Airstrikes cause nervous markets
Britain’s Pound fell against the Dollar on Thursday in a session that saw it flip direction several times. This happened as investors saw uncertainty surrounding the country’s departure from the European Union outweighing signs of economic resilience. Confidence on both sides of the channel is pretty firm, so the initial talks are looking like they may be slow and they do not start until mid-May.
European Council President Donald Tusk met British Prime Minister Theresa May in London on Thursday. The EU’s chief negotiator, Michel Barnier, insisted on Wednesday that Britain must stop pressing for immediate parallel talks with the bloc on a post-Brexit free trade deal, and first agree on withdrawal terms.
Any momentum The Dollar had against the Japanese Yen halted overnight. There was also no real impact against the Pound or Euro after the United States launched cruise missiles at an airbase in Syria in retaliation to chemical attacks. The Dollar Index, which gauges the greenback against six major rival currencies was slightly lower on the day at 100.66, up 0.3% for the week.
Against the Yen, which tends to gain in times of geopolitical tension, the Dollar erased its early gains and dropped 0.3% to 110.44 Yen. Later on today, the U.S. nonfarm payrolls report is expected to show an increase of 180,000 jobs in March, compared with 235,000 in February, according to economists polled by Reuters. This could reinforce expectations that the Federal Reserve will deliver two more interest rate increases this calendar year.
The Euro was slightly lower against both the Pound and the US Dollar yesterday, after dovish comments from European Central Bank (ECB) President Mario Draghi helped push it to a three week low against the greenback. Draghi said on Thursday that he does “not see cause to deviate” from the ECB’s stated policy path, which includes bond buying at least until the end of the year and record-low rates until long after that to stimulate inflation.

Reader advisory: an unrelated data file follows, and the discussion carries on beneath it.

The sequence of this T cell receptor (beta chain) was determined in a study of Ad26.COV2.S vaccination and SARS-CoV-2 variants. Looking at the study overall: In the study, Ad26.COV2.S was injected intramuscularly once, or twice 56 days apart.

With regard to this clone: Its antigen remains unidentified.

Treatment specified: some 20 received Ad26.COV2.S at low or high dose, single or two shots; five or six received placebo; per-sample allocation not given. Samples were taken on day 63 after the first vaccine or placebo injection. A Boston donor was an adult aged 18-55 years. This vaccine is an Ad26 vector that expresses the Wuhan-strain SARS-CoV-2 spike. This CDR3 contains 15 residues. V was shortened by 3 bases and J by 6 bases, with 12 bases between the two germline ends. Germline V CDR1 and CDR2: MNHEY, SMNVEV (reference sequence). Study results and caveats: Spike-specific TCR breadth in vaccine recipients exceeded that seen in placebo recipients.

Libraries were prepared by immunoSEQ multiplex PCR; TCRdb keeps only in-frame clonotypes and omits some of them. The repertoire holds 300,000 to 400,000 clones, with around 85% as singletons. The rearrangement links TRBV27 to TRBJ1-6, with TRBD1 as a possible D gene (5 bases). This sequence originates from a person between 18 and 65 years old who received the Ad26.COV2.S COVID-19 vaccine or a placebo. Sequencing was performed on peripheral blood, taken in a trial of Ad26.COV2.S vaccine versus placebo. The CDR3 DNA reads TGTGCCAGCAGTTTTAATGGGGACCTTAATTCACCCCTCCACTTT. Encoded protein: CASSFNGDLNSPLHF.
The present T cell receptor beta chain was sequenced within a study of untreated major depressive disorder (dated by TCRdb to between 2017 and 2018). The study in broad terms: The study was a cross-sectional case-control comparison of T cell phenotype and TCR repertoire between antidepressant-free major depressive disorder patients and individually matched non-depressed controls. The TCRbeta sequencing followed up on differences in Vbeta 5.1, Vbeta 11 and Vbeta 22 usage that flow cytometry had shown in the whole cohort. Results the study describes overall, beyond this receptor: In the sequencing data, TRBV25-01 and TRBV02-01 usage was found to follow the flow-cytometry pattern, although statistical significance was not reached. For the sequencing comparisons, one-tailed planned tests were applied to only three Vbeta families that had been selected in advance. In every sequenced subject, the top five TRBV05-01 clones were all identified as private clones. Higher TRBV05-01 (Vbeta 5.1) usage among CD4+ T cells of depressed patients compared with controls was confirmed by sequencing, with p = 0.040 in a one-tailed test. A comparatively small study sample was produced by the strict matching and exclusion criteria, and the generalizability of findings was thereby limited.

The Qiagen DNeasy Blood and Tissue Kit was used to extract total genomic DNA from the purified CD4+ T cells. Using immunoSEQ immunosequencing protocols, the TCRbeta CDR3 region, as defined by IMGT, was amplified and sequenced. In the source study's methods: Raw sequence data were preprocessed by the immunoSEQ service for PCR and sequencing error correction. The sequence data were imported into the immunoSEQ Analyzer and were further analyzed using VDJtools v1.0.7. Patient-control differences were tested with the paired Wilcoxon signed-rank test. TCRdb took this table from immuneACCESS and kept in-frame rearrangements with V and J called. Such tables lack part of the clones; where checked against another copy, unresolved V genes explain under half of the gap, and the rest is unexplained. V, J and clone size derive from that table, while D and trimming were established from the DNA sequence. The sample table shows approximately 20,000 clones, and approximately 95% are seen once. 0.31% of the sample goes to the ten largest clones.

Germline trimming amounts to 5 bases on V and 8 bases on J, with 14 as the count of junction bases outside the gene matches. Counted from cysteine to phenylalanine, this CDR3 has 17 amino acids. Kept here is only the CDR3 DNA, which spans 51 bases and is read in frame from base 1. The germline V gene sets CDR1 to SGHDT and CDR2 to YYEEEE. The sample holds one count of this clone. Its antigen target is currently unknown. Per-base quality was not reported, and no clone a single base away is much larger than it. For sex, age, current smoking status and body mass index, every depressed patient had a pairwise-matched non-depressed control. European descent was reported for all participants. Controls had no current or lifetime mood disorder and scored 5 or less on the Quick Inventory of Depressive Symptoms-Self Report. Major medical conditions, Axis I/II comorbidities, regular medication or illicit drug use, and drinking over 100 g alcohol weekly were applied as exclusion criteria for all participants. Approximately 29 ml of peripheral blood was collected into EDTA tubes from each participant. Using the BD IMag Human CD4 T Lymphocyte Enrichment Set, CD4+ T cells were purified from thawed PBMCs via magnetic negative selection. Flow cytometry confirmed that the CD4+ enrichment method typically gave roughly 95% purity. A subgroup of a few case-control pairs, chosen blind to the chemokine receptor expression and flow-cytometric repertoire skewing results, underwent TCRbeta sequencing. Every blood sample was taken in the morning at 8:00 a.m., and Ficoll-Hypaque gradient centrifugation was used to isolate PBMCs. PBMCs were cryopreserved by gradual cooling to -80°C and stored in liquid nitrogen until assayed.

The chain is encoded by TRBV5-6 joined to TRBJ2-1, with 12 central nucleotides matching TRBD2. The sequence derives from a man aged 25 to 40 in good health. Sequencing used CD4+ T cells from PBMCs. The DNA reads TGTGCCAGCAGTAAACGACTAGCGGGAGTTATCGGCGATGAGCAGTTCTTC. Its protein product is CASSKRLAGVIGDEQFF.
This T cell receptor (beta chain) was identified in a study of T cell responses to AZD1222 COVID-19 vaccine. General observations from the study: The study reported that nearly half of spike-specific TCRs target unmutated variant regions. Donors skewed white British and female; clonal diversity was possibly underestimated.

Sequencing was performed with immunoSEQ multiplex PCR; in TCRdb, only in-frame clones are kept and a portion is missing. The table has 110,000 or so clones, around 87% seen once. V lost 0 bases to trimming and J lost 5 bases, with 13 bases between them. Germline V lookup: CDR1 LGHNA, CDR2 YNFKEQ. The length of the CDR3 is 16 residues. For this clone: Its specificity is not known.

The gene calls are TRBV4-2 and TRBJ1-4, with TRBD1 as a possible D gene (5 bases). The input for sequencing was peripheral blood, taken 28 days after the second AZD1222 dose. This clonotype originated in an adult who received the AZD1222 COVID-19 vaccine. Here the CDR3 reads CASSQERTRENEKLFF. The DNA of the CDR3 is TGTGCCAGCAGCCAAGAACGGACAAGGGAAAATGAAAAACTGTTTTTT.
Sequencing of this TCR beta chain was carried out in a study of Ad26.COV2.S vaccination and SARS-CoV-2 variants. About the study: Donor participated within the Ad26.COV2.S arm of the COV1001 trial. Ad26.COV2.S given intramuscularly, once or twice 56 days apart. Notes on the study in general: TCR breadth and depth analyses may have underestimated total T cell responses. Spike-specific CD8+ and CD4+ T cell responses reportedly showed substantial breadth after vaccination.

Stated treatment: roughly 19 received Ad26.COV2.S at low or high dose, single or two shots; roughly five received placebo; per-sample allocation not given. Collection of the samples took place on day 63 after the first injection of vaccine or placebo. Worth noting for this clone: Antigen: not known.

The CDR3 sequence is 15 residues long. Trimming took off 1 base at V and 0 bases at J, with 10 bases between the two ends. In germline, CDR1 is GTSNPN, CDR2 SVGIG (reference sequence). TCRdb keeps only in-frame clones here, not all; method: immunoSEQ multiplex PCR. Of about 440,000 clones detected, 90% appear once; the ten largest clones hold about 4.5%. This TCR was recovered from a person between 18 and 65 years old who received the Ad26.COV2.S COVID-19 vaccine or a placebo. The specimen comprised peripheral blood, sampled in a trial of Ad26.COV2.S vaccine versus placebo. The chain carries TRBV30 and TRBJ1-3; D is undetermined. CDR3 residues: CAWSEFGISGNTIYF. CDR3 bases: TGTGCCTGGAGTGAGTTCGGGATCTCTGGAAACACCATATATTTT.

Analysts have upgraded their outlook for the Australian Dollar for a second straight month. A Reuters poll of 51 analysts saw the Aussie at $0.7600 in one month, up a cent on the March survey. There was also less appetite for riskier carry trades – for example borrowing in Yen to buy Aussie – as political deadlock dimmed expectations of fiscal stimulus from President Donald Trump’s administration.
The Reserve Bank of Australia (RBA) has also dented the currency this week by sounding more concerns about the labour market, with unemployment hitting a 13-month peak in February. Combined with low inflation and wages growth, this has made it very unlikely that the bank would be following the Federal Reserve in hiking rates this year, thus narrowing the Aussie’s yield advantage.
Data to Watch: 6:45am CHF EUR Unemployment Rate s.a (MoM) (Mar). 7:00am GER EUR Imports (MoM) (Feb), Current Account n.s.a (Feb), Trade Balance s.a. (Feb), Exports (MoM) (Feb). 9:30am GBP Manufacturing Production (MoM) (Feb), Goods Trade Balance (Feb). 10am GBP BOE’s Governor Carney Speech. 1:00pm GDP NIESR GDP Estimate (3M) (Mar). 1:30pm USD Nonfarm Payrolls (Mar), Average Weekly Hours (Mar), Labor Force Participation Rate (Mar), Average Hourly Earnings (MoM) (Mar), Unemployment Rate (Mar). 6:00pm Baker Hughes US Oil Rig Count. 8:00pm USD Consumer Credit Change (Feb).